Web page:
• January 17, 2011 at 12:56 pm #

      Thanks, Rich. I usually use Wyeast smack packs, which are a pouch of yeast with starter food built in. You smack the pouch to release the food and the pouch swells as the yeast feast. Previously the pouch has swelled wonderfully within a couple of hours of smacking and the fermentation was terrific from the get go.

      This time it didn’t swell much at all, probably because it was too old. Unfortunately, the wheels were already turning on the brew day, so I hoped for the best, which was stupid.

      In the future, I’ll probably continue to use smack packs, but I’ll make sure they’re responding before moving ahead with the brew.

  2. ray larkin
    January 17, 2011 at 1:35 pm #

    One vial of yeast is not really enough to ensure the best flavor profile, while it will get the job done, the amount of yeast needed for a job depends on the gravity of the wort. Make a stir plate, with minor tools and knowledge,( available on line) you can be a yeast master… or something!@

    • January 17, 2011 at 1:41 pm #

      My OG measure 1.072 or thereabouts. I’ll see what I can do about getting the yeast revved up before I dump it in…

  3. January 17, 2011 at 2:21 pm #

    Kudos for brewing and for stick-to-it-iveness to see the job through. concerning the hops….they may have lost a bit of their fresh luster, but I bet their ok. Lambs intentionally utilize old and non-refrigerated hops. Mmmm…centennial.

    • January 17, 2011 at 2:31 pm #

      The hops sure smelled pretty good, enough to where I didn’t even think of the freshness issue while brewing. It was this morning when I saw them in the fridge at the brew supply shop that I thought about it. By then it was about 9 months too late. 🙂

  4. January 17, 2011 at 2:49 pm #

    Rich and you are both kinda right when it comes to starters (IMHO of course); if your yeast is within the use by date, then by all means, a smack pack is going to do the job perfectly well for a 5-6 gallon batch of reasonably gravitied beer. Usually with anything under 1.080 I have found one smack pack & no starter to be perfectly adequate.

    That said, with a pack that doesn’t swell, you’re probably best on boiling up a pint of water and throwing in 1/2 a cup of DME to make a starter – save yourself the drama of having to repitch. You’ll probably have plenty of live yeasties that just need a wake up call, and a starter is a great way to make sure they’re all good before you throw ’em in 🙂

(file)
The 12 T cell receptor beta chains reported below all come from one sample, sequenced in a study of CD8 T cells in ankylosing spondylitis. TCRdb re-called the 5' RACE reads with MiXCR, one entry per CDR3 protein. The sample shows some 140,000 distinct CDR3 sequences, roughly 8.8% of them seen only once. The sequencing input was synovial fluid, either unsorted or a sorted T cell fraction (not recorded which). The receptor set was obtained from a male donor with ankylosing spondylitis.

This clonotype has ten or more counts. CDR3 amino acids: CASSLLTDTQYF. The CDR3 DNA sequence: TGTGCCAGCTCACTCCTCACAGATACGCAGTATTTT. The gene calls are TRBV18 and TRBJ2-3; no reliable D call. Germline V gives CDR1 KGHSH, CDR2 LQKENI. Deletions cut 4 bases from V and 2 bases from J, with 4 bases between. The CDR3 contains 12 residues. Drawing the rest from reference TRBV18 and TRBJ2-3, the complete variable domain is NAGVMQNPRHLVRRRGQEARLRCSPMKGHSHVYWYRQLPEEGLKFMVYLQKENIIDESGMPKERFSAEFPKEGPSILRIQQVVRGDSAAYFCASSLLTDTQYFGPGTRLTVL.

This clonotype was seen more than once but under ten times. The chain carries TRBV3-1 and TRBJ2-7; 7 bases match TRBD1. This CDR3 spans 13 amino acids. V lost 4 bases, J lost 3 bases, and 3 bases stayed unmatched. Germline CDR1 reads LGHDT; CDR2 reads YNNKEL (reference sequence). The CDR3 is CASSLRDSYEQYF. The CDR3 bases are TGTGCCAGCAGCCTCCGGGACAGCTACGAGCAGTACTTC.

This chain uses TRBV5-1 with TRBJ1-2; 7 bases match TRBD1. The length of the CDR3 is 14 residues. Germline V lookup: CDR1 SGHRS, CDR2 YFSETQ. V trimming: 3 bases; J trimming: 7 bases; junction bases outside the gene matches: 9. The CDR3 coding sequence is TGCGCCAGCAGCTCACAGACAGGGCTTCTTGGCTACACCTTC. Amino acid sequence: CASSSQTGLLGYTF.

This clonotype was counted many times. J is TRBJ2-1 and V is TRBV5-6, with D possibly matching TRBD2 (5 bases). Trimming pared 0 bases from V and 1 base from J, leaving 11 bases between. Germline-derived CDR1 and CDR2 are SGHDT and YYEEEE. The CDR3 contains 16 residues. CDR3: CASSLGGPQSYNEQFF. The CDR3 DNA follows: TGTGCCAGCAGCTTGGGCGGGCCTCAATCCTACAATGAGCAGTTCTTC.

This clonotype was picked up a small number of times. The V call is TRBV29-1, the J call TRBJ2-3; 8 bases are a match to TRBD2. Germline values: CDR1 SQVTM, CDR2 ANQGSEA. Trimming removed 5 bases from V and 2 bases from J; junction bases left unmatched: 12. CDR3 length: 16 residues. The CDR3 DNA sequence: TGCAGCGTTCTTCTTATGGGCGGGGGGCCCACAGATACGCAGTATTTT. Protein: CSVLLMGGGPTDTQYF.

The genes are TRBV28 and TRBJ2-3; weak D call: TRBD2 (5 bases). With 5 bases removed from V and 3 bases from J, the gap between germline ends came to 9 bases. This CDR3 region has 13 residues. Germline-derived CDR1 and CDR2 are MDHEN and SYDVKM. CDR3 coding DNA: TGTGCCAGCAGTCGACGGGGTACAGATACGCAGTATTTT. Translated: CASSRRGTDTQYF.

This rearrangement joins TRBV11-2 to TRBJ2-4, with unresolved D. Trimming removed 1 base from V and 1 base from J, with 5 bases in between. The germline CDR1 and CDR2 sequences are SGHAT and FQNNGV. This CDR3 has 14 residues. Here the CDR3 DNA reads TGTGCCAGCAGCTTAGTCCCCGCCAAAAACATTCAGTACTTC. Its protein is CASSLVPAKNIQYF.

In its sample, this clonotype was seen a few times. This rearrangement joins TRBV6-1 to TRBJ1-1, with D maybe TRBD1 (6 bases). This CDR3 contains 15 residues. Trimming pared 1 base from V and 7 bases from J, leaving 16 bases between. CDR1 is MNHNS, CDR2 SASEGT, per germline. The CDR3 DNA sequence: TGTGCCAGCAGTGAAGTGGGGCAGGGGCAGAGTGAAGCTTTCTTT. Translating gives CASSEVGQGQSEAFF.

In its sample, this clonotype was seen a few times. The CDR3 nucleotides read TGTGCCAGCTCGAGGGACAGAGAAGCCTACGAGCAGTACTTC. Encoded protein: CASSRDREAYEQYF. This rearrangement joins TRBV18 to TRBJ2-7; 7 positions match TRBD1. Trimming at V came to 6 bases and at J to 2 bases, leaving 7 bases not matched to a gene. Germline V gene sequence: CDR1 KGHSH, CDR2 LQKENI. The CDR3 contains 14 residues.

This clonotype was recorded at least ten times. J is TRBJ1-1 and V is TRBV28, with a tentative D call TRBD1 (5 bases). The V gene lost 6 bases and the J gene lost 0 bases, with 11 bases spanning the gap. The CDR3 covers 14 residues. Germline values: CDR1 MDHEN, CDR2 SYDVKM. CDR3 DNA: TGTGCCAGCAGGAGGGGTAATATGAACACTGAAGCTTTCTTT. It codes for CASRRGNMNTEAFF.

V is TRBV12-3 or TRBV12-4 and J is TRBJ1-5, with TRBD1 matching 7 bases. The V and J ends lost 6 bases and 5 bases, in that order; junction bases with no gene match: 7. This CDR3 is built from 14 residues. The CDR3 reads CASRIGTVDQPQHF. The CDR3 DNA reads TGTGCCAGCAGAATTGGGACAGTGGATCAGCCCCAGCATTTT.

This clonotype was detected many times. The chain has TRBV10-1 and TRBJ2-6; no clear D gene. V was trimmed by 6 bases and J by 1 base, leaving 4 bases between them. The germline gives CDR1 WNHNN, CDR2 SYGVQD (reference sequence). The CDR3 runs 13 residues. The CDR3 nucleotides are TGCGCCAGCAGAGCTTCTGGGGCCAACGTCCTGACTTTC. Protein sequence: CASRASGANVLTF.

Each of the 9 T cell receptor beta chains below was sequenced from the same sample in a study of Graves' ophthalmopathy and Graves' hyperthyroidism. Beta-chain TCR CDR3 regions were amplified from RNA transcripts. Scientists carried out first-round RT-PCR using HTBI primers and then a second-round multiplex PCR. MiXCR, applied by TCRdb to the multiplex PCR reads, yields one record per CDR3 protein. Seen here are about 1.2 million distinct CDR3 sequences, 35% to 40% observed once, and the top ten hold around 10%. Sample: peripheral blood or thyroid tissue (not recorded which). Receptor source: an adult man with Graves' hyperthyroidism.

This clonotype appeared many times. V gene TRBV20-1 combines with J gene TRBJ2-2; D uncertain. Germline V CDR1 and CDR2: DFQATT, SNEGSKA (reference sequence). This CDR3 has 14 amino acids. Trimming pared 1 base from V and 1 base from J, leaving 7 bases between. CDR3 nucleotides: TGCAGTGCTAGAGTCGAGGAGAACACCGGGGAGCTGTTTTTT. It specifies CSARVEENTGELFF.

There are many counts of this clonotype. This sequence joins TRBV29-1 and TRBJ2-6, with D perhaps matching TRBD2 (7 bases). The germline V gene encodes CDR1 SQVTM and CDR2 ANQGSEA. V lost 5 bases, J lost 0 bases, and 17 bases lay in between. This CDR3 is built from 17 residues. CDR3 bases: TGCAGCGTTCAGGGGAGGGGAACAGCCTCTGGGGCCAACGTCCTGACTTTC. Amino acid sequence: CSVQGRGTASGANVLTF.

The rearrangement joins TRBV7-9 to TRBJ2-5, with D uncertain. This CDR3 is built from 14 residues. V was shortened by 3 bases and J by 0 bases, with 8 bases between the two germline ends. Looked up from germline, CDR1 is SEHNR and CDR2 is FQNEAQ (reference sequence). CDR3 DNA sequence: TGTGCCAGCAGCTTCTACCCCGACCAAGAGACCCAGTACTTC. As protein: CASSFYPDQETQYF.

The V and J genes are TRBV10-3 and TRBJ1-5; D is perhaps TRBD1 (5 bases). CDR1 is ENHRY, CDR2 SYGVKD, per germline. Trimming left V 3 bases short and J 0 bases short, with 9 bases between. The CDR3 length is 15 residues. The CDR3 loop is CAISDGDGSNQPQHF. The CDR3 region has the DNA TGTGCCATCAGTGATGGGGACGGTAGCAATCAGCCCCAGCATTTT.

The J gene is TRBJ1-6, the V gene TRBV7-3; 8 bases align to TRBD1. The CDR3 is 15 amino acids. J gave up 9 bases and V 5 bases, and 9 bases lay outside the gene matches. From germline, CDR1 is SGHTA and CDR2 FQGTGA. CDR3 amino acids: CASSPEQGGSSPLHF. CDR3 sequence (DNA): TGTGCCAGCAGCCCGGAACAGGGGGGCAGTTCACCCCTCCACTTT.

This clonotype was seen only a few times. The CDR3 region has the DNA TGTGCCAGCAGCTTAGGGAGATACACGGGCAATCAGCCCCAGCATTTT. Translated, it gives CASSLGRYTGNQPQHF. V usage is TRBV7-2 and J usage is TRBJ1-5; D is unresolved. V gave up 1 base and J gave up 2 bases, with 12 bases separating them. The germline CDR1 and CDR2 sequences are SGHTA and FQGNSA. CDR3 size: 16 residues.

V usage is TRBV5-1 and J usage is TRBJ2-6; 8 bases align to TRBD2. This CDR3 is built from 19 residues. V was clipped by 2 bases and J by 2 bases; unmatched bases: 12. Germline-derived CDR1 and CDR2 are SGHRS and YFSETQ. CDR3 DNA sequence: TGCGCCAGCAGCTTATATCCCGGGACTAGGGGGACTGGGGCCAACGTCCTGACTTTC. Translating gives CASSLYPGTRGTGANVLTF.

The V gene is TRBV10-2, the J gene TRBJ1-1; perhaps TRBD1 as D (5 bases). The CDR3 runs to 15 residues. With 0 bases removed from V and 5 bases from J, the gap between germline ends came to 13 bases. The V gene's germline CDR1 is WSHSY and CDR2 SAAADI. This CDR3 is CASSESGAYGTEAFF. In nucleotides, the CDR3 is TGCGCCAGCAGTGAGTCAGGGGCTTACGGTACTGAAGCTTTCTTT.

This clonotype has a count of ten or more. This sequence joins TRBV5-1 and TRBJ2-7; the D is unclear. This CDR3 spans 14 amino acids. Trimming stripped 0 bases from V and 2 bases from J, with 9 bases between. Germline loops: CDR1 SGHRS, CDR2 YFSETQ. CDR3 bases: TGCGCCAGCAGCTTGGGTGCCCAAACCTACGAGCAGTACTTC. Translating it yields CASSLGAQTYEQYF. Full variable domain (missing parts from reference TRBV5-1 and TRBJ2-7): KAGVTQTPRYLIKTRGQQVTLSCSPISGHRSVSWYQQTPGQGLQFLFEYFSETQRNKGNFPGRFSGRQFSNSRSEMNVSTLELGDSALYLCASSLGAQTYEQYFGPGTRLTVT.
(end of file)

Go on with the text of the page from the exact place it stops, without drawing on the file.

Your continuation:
• January 17, 2011 at 2:59 pm #

      Sound right on the money. I just realized that I don’t have the DME (or syrup for that matter) to do a starter, and my beer is under 1.080, so I’m just going to pith my new vial of yeast in and hope for the best. It should be okay, and I don’t want any nasties taking over the wort while I mess around with vials I don’t have.

      But all the input here has been educational and I leaned a big lesson this batch – make sure your yeast is happy before you brew.

      • January 17, 2011 at 8:54 pm #

        If you look, the Wyeast smack pack advises starters for brews over 1.070. Of course, yeast type can be a factor that is a matter of dependence. I’ve had success pitching way under the theoretical pitch rates (Papazian and talks and about this very subject in his book…I highly recommend you getting “The Complete Joy of Homebrewing).

        Basically the reasons related to pitch rates typically deal in gravity and the nature of increased viscosity and its inability to allow air uptake (and, by the way, hop utilization) as it goes up. You may have success by under-pitching but I agree with Rich and Ray on the matter of pitch rates. Of course, over-pitching can create negative aspects (like yeast bite) in a brew as well. So, the right pitch rates are an important issue, especially if you are brewing a lager (typically 2 to 4 times ale rates).